What I mind, however, is the fact that this question generally comes when we’re watching a movie. Any random motherfucking movie. Last Friday, she tried to make me sit through an animated movie despite knowing well that I hate animated movies. Unless they’re featured on PornHub. But anyway, forty minutes into this movie about a girl and some machinery in her head which was bigger than most industries, it crashed and wouldn’t play an further and I hope Isha takes that as a lesson on what happens when you try to push a movie down someone’s throat when they are really not ‘into it’.

So since she tried showing me her favorite movie, I decided to make her watch Pulp Fiction the next day because it is my favourite. And it is not like Isha ‘wasn’t into it’. She loves crime. At the very opening scene, she was like, “Wow they are so smart, they’re robbing a restaurant”, and went on about it for a couple of minutes but I did not mind that. However, soon as she saw Vince and Jules loading their guns, she had the same question for every new character on the screen: Does he die?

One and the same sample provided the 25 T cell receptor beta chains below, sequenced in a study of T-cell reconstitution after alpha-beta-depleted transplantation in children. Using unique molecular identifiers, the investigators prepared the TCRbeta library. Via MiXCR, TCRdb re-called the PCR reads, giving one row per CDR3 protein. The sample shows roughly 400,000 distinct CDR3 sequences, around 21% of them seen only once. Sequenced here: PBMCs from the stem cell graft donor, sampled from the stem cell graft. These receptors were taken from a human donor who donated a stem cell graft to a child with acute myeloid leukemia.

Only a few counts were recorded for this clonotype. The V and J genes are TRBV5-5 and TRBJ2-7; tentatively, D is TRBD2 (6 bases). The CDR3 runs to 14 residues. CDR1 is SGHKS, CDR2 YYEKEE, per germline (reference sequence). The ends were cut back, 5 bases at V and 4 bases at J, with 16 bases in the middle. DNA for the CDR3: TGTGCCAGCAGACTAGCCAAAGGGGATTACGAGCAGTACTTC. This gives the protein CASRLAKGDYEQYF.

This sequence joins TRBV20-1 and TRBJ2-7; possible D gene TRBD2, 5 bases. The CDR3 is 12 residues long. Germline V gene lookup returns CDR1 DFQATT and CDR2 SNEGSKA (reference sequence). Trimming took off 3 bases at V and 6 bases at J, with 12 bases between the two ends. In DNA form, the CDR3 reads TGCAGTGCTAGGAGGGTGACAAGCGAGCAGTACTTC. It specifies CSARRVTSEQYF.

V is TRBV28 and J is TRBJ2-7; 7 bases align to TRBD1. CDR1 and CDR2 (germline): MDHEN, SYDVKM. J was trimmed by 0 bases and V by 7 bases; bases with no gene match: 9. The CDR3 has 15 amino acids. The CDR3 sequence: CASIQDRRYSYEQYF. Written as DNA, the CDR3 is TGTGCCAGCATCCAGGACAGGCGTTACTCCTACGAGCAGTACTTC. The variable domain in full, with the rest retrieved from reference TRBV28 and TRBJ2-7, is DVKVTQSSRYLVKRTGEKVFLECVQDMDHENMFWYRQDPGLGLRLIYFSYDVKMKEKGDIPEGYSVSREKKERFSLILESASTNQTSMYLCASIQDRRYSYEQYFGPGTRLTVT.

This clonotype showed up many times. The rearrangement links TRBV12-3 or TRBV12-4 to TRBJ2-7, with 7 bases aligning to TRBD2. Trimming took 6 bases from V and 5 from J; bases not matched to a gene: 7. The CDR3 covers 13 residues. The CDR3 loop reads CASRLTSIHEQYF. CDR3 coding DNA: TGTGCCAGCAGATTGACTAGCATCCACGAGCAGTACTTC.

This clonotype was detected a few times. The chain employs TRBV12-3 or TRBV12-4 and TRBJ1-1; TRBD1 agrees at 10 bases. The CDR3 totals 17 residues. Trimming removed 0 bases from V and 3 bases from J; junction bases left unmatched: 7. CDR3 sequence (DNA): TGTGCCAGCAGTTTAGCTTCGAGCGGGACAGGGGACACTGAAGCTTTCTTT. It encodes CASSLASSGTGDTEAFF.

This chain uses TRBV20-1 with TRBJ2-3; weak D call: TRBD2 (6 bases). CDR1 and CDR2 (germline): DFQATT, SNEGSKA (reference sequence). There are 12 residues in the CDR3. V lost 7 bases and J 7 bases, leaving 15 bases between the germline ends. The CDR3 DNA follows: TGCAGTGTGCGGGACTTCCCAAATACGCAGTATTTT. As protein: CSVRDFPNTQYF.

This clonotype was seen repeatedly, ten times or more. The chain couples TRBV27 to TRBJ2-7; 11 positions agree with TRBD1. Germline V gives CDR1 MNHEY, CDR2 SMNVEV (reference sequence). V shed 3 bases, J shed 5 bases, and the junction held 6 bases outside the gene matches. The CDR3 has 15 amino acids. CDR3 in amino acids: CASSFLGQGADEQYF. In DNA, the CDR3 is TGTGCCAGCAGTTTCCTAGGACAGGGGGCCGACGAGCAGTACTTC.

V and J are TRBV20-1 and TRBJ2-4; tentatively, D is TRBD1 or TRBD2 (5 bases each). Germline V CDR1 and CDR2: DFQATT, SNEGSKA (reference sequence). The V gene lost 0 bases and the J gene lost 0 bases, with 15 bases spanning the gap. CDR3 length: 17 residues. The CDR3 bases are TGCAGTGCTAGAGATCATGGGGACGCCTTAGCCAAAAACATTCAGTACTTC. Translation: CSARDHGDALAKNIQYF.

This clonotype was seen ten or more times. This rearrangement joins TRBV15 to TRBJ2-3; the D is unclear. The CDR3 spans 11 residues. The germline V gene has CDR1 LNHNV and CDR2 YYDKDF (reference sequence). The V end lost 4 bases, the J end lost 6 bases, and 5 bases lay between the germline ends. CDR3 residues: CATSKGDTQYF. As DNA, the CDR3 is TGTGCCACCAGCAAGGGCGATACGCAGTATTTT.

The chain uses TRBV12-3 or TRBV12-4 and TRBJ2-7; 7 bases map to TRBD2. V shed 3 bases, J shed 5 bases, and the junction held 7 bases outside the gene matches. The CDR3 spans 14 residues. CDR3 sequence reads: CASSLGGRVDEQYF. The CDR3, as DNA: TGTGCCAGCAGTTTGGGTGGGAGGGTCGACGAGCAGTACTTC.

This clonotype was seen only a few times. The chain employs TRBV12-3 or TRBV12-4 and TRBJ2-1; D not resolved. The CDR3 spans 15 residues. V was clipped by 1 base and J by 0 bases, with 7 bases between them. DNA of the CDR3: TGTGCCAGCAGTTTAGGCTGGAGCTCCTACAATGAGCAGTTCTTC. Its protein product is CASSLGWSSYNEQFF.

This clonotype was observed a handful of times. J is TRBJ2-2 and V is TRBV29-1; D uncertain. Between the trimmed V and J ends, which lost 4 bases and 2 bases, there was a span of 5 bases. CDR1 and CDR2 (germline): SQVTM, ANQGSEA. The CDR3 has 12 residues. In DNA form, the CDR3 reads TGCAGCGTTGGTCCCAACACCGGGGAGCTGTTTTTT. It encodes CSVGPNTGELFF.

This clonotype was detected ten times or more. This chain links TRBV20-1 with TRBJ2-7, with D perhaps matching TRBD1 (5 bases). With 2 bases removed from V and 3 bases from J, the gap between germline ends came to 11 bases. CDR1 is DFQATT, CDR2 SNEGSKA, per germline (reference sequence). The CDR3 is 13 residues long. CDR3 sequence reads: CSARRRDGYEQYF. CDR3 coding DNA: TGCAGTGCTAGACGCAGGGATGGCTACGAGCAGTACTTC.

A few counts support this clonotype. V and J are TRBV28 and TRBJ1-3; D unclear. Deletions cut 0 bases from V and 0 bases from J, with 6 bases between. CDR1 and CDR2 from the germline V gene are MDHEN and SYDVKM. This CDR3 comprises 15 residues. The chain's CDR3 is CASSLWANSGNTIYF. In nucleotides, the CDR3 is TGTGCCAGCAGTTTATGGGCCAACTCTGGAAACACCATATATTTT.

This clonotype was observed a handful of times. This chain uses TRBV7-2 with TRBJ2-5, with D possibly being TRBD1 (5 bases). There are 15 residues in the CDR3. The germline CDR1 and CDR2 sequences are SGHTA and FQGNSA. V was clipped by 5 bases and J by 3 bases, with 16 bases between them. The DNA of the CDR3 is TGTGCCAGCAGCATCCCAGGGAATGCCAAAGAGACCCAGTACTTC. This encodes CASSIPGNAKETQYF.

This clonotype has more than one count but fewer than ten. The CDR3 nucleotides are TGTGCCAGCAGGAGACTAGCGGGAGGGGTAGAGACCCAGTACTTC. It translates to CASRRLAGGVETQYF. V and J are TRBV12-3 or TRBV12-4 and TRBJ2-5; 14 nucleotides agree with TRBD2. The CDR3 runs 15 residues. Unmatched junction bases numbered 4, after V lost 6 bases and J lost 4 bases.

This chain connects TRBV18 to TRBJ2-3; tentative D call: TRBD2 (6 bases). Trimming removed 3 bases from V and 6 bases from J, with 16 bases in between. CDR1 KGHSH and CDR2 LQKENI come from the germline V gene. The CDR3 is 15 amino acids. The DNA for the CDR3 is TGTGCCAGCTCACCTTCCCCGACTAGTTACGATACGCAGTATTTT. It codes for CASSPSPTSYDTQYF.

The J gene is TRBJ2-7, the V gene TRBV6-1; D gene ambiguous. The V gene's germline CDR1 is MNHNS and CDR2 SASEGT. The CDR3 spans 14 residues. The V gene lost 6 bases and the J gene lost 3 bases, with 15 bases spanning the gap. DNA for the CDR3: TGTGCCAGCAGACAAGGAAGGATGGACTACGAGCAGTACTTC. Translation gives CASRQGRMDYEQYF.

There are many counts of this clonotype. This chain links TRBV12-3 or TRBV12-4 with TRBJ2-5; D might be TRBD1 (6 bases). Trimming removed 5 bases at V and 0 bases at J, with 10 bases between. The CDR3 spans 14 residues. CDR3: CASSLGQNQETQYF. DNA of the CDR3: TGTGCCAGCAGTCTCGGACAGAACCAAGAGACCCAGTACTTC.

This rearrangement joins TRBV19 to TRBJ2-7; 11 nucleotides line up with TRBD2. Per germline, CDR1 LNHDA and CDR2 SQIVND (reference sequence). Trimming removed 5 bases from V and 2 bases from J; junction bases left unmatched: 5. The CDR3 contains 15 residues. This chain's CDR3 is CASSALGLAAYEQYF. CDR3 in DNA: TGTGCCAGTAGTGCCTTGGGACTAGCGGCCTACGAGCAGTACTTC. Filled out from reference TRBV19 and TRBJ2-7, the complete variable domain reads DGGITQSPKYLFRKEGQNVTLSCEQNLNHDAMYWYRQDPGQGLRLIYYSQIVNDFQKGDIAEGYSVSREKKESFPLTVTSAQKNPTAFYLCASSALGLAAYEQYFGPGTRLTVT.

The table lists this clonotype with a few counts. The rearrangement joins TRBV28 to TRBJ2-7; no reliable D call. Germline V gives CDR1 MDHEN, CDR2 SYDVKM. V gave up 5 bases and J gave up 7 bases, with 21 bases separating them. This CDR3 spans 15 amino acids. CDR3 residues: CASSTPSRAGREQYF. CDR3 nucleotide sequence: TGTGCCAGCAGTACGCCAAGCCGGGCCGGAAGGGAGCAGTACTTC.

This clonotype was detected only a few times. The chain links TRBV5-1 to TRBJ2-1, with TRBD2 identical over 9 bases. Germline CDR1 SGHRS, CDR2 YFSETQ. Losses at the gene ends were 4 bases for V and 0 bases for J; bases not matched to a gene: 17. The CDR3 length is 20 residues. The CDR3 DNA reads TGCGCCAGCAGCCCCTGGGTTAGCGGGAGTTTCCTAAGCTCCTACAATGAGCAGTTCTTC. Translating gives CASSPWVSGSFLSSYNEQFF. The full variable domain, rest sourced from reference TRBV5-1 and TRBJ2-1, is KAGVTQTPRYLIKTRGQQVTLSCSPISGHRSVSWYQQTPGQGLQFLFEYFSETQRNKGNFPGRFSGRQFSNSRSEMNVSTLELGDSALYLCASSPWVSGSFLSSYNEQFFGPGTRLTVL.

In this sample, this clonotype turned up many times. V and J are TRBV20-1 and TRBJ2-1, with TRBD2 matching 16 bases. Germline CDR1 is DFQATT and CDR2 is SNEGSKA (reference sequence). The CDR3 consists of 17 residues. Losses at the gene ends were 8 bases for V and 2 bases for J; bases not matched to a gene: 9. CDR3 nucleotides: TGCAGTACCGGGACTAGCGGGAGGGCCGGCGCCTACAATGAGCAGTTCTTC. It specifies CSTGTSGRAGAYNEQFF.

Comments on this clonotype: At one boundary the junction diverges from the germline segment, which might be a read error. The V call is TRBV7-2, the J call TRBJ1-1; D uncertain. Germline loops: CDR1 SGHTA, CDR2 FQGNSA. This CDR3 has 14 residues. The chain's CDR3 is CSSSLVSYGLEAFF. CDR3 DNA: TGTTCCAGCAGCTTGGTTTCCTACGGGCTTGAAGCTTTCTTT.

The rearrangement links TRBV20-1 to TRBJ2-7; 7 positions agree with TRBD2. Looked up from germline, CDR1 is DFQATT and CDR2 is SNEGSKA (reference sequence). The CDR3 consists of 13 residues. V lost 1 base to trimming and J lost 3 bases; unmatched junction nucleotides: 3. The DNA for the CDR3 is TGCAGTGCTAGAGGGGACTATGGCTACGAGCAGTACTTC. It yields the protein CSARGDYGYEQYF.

So just to tackle the question and let her enjoy the movie, I told her that Brett doesn’t die. You would think, hey that’s a smart move man, win-win. But nope. When Brett actually died, I had to face the conversation which other boyfriends generally face when they cheat in the relationship and begin seeing someone else and get caught . It began with: “Why did you lie? You could have just told me.” So then, to avoid such further situations, I told her already that Vince would die, on which I got an “Oh no! He seemed nice! Why did they kill him? When is that scene coming?”